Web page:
The museum — which etymologically means a temple dedicated to the muses — is a “system” whose key purpose is the least obvious: that of putting together collections, storing them in storage rooms, preserving them, and when the opportunity arises, loaning them out. The key function of a museum is that of “keeper”. The curators, those who plan exhibitions, manage their display, and their promotion, come afterwards. A museum that has closed its doors to the public still remains a museum.
There is a great tendency to think of museums as places that are, if not dusty, frozen in time at least, imbued with, including in their exhibition methods, a certain opposition to change, concerned with conservatism and durability, “patrimonialisateurs” (institutions dedicated to making objects part of the national heritage), destined to last for centuries. The behind-the-scenes reality is quite different, with a hive of constant activity. The works come and go. Their travels take them to a restorer’s table, an exhibition room that is nearby or far away, to the other side of the world. By virtue of a diplomatic principle of aesthetic solidarity that transcends borders and of “international cultural diffusion”, there is a procession of entries and exits. The labels that sometimes accumulate on the back of the paintings, or attached wherever possible to the sculptures, are proof of this.
The utmost care with which these works of art are handled is deeply touching. But in contrast, it remains shocking that the love of art can be accompanied by contempt for those who have created it. And thus I come to my subject: is there some element within our dominant representations of art that can justify the plundering, the seizing, the dodgy deals, the misappropriations? Yes, the collectors of African, Native American and Oceanian art have maintained. Yes, because the indigenous people who create them are unaware of their aesthetic value. Beauty is a notion that is foreign to them. By collecting, labelling, preserving and exhibiting the artifacts that they generally reserve for ordinary usage, we bestow upon them a quality of “artistic meaning” that they lacked at the outset. Once incorporated into a collection or exhibited in a display case, such utensils or talismans, which otherwise would have been used and then thrown onto the fire, finally accede to their truth.
Fundamentally, art would be detachable. It becomes Art with a capital A by the very virtue of the decontextualization of which it is the object. The value of art (or “artistic meaning” or the “art coefficient”) whether it refers to the artistic quality, or on the side of the recipient, the aesthetic, would be evidenced by the fact that certain properties of the works would be exalted by their separation from the places, the people, and the artists from where they originate, and would flourish all the more in being appreciated for themselves. Theories of the autonomy of art (of which the first draft is often attributed to the philosopher, Emmanuel Kant) would thus justify that the works be dissociated from the material and cultural conditions of their production, to end up framed, isolated, statufied, placed in the famous “white cube” (or its equivalent) which contemporary art still relies upon, — sometimes including for installations, performances and participation. These theories would justify for example, such a staggering act of brutality as the extraction from the Parthenon in Athens of a part of the frieze that decorated its inner building. This took place from 1801 onwards, by virtue of an initiative of the British ambassador, Lord Elgin, who then had the marbles shipped to London, where the rest of the bas-reliefs would later join them. For two centuries, Greece has been demanding the return of this major work of art, which it considers as having been plundered from the country, and so far, Britain has refused.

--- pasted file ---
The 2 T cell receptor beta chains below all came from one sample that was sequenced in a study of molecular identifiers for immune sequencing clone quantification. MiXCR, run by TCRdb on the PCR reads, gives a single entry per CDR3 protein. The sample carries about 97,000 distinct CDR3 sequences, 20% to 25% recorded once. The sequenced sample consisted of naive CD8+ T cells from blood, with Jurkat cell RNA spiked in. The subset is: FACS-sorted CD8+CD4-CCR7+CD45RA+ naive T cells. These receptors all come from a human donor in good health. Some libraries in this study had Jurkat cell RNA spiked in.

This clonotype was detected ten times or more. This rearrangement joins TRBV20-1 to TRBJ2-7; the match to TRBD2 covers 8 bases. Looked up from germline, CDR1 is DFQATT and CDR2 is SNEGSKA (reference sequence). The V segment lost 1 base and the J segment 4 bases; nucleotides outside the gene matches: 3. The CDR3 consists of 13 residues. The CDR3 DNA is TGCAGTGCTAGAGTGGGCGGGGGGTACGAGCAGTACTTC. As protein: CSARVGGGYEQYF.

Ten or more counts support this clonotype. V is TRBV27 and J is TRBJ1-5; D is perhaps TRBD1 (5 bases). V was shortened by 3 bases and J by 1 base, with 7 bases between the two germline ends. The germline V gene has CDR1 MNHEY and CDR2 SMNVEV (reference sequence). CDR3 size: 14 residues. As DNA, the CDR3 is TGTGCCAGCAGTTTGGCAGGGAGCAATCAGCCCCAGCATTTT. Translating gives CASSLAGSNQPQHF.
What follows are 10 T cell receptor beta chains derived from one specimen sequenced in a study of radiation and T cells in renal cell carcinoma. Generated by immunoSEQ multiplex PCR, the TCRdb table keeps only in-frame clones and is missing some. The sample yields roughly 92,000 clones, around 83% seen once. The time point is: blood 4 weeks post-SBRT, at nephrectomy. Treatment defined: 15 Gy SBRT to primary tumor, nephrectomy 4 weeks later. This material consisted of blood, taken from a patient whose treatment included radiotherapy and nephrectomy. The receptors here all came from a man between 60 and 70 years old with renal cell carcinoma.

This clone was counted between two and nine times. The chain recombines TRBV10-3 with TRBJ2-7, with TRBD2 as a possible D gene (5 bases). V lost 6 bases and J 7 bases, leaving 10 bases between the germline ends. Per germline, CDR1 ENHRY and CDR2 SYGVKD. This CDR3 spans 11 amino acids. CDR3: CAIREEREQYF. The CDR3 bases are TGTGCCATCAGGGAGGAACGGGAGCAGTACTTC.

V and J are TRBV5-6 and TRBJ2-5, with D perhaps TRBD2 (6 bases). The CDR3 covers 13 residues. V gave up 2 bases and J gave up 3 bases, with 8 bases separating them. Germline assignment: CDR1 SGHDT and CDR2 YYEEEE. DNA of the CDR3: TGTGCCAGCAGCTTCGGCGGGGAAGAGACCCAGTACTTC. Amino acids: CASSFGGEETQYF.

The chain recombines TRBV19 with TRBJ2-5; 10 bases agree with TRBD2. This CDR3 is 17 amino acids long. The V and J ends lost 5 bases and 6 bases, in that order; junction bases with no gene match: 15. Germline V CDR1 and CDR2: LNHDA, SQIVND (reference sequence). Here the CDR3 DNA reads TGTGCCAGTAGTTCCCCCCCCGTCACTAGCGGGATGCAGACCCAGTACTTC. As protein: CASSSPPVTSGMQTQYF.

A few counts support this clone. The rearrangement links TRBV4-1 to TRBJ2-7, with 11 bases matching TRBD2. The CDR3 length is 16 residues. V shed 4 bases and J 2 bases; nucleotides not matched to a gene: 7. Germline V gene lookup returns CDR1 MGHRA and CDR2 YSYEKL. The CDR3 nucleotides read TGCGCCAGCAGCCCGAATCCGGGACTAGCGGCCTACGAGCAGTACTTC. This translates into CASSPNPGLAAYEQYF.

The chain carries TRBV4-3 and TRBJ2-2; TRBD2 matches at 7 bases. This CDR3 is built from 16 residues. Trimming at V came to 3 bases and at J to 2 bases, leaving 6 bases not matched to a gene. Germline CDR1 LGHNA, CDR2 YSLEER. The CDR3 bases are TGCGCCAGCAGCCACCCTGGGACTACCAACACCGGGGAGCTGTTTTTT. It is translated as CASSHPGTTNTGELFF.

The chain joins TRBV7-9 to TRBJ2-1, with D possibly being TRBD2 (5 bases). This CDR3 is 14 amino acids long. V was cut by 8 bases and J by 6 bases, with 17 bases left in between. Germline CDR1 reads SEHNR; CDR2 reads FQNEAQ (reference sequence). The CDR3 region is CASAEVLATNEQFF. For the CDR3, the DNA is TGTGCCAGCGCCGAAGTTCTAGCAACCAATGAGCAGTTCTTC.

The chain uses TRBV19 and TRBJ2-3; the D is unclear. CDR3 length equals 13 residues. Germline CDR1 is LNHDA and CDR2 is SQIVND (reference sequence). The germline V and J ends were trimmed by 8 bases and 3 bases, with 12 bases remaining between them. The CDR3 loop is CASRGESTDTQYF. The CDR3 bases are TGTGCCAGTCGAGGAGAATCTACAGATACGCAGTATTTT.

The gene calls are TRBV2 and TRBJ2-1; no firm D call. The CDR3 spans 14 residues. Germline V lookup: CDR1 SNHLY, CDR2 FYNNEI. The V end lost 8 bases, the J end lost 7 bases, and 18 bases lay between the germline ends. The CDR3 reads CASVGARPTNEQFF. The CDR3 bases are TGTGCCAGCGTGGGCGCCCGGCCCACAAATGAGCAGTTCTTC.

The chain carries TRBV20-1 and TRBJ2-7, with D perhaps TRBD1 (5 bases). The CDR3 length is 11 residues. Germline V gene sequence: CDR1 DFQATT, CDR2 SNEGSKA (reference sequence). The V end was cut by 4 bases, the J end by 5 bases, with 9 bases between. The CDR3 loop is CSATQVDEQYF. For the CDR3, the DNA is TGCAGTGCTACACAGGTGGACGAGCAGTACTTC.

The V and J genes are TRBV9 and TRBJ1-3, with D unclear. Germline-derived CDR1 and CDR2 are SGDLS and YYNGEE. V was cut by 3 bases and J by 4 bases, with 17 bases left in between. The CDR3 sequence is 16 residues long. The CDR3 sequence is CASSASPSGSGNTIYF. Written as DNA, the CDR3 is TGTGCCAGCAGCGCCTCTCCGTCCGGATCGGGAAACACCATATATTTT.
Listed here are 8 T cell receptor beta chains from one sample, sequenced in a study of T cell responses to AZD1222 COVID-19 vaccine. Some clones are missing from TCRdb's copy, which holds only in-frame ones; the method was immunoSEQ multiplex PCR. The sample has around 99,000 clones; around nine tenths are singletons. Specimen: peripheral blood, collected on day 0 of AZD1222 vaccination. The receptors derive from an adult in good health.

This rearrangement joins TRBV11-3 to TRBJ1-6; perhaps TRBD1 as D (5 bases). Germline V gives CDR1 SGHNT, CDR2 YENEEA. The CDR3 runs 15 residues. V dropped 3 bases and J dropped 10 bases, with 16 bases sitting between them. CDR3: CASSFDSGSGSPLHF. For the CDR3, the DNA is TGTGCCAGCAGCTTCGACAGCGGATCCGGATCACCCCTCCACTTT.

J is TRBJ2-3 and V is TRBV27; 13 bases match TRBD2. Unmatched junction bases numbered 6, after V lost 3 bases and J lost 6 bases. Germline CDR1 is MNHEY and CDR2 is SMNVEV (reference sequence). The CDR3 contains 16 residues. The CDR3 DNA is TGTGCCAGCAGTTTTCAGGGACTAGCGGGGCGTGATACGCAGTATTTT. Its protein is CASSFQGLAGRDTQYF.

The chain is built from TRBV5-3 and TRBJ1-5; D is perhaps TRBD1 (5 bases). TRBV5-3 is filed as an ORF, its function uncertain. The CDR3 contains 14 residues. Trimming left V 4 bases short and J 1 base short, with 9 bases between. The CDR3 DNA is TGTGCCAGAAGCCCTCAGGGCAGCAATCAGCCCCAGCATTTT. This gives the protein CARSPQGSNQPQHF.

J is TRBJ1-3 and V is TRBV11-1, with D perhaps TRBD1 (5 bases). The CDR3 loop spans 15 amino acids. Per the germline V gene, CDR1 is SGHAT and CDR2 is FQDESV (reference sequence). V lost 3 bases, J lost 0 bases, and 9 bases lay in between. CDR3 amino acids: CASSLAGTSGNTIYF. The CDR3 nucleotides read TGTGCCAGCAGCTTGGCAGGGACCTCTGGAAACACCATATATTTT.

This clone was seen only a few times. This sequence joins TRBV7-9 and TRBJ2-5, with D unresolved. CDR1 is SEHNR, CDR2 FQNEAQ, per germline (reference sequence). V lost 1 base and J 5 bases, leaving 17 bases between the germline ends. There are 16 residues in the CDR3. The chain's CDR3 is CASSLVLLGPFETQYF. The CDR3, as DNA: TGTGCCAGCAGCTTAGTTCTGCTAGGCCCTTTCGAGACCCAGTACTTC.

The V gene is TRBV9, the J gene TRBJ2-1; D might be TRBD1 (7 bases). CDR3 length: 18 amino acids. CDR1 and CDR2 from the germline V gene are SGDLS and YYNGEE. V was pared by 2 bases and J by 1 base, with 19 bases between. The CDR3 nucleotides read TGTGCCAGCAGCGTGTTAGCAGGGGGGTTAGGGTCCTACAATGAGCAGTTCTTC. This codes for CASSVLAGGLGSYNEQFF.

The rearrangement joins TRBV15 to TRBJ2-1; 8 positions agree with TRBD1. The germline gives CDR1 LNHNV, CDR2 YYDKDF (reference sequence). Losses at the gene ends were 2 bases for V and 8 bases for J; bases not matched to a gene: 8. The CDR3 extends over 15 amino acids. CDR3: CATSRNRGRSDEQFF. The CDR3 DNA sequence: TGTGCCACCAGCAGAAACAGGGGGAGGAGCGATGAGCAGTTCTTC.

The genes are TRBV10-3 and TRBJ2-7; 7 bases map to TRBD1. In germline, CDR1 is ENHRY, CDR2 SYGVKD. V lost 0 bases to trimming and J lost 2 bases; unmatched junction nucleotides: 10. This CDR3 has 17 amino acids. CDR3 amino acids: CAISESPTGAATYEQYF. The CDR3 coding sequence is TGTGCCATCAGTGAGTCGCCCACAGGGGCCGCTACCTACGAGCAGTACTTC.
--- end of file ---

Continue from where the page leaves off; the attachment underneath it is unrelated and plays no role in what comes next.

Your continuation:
The arguments mustered by each side are emblematic of the difficulties that the restitution of plundered works is plagued by. First and foremost, were they plundered? Greece asserts that this is the case, since it was under Ottoman rule at the time, Britain denies this. And then, on what grounds exactly should they be restituted? On the Greek side, they claim legitimate ownership. They speak in the name of national identity, historical heritage, of the Nation, more than out of esteem for the temple and its environment in themselves. The British, on the other hand, take inspiration from the notion of “world heritage sites of humanity”, coined by UNESCO to claim a transcendence of the work with regards to the different aspects of its localisation and to affirm its universal value. Appropriation on one side, universalism on the other. The reduction of a work to express (by virtue of a mysterious operation? ) the spirit of a nation on the one hand, and the dissociation of the work from its specific historicity on the other. In more political terms, communitarianism versus liberalism.